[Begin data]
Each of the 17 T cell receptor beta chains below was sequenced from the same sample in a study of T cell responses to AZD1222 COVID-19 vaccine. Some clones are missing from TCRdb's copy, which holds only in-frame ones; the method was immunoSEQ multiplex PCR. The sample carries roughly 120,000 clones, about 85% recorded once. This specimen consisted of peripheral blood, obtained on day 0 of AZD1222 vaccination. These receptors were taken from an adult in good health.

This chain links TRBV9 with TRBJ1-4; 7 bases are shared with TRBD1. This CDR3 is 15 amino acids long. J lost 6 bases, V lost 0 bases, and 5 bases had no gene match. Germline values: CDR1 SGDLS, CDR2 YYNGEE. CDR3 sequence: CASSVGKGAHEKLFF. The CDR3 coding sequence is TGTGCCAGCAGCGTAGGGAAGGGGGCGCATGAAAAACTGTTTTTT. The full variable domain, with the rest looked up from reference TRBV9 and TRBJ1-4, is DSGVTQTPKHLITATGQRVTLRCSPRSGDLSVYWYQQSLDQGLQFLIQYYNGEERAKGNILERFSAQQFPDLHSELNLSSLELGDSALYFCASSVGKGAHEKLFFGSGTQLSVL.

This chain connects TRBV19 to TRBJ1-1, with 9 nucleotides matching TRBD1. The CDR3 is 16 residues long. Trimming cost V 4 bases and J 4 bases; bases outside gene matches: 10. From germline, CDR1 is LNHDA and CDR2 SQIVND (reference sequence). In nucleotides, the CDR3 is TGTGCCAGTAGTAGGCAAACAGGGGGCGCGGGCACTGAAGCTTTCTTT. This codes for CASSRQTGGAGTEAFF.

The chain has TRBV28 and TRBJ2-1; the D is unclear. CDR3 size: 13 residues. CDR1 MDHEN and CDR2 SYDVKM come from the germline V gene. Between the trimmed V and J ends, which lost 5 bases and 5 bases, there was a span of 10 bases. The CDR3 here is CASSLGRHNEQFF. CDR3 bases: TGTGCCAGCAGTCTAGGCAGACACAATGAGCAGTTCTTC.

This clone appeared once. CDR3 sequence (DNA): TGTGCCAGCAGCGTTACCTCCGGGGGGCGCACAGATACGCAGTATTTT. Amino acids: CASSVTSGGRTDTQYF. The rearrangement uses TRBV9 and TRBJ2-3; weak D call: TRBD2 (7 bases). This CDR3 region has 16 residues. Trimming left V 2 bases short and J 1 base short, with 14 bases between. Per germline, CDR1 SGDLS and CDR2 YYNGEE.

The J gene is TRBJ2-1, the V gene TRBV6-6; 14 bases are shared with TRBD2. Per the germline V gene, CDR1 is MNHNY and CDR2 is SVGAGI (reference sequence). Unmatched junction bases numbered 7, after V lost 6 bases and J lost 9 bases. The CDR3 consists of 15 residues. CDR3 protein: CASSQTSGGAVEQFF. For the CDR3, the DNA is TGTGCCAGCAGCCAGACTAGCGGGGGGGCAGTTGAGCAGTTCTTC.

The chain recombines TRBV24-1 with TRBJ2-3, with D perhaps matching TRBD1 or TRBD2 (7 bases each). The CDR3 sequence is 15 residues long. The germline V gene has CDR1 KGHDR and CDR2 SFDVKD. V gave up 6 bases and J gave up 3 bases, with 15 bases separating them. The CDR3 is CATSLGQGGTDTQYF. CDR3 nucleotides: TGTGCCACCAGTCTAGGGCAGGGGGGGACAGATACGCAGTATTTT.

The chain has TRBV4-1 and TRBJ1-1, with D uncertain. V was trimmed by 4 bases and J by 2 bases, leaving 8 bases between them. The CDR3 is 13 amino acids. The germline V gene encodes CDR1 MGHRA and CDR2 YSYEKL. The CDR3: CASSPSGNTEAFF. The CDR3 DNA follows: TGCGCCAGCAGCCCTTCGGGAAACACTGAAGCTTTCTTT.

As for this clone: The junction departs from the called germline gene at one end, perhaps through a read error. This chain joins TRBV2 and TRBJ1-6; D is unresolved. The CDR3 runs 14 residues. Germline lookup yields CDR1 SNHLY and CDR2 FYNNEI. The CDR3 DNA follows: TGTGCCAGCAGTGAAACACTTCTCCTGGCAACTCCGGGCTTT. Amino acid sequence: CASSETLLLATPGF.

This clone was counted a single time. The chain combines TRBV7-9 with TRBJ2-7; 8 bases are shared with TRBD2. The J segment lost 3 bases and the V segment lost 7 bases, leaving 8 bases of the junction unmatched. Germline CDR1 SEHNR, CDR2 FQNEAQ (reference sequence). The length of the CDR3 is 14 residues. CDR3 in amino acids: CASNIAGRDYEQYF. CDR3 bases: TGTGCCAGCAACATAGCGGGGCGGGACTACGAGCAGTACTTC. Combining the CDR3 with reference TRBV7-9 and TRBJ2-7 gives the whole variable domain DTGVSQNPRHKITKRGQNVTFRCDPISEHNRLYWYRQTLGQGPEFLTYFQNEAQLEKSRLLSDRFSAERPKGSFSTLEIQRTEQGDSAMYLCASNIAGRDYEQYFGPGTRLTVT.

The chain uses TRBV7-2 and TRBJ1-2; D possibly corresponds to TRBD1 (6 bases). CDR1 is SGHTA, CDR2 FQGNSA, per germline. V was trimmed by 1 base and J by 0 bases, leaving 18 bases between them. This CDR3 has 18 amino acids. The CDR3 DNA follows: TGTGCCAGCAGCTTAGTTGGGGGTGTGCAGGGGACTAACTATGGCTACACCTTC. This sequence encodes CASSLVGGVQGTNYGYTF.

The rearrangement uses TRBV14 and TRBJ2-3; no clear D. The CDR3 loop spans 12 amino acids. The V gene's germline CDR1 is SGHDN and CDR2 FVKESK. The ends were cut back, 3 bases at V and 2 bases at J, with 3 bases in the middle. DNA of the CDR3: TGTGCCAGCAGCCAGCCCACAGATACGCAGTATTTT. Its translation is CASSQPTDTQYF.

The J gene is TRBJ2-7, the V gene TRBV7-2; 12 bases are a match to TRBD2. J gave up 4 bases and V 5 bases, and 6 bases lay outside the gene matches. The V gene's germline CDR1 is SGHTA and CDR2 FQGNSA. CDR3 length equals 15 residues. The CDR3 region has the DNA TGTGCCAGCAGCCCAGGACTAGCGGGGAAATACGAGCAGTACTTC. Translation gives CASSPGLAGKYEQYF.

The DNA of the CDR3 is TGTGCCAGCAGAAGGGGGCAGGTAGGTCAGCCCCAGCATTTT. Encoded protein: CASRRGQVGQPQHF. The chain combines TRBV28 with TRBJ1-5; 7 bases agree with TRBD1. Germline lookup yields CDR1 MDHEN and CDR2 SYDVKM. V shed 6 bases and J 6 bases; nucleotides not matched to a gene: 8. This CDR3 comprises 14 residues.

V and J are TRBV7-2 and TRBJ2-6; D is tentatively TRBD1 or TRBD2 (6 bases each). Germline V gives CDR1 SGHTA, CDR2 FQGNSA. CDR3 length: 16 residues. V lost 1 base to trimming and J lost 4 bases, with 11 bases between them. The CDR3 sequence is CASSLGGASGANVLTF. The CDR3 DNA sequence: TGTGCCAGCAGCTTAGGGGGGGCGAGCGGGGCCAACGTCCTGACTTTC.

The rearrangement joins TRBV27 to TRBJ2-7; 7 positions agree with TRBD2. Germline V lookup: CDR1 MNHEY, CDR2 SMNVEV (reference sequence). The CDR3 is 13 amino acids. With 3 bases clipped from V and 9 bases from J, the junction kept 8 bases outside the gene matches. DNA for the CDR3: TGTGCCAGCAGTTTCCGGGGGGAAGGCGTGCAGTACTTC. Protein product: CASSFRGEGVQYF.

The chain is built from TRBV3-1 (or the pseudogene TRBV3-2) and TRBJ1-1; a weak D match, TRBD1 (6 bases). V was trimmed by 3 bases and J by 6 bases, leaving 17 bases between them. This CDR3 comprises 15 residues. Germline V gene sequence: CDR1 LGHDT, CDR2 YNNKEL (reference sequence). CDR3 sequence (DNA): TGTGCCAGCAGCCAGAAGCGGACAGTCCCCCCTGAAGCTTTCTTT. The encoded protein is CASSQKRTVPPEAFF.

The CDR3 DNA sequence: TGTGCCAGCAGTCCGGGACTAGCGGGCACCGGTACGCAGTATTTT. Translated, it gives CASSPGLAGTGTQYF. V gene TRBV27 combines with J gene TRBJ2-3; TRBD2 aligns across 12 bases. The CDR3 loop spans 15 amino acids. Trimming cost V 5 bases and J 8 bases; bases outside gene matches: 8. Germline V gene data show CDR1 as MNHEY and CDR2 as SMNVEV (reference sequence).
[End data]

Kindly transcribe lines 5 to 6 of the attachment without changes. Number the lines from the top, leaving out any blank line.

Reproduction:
This clone appeared once. CDR3 sequence (DNA): TGTGCCAGCAGCGTTACCTCCGGGGGGCGCACAGATACGCAGTATTTT. Amino acids: CASSVTSGGRTDTQYF. The rearrangement uses TRBV9 and TRBJ2-3; weak D call: TRBD2 (7 bases). This CDR3 region has 16 residues. Trimming left V 2 bases short and J 1 base short, with 14 bases between. Per germline, CDR1 SGDLS and CDR2 YYNGEE.

The J gene is TRBJ2-1, the V gene TRBV6-6; 14 bases are shared with TRBD2. Per the germline V gene, CDR1 is MNHNY and CDR2 is SVGAGI (reference sequence). Unmatched junction bases numbered 7, after V lost 6 bases and J lost 9 bases. The CDR3 consists of 15 residues. CDR3 protein: CASSQTSGGAVEQFF. For the CDR3, the DNA is TGTGCCAGCAGCCAGACTAGCGGGGGGGCAGTTGAGCAGTTCTTC.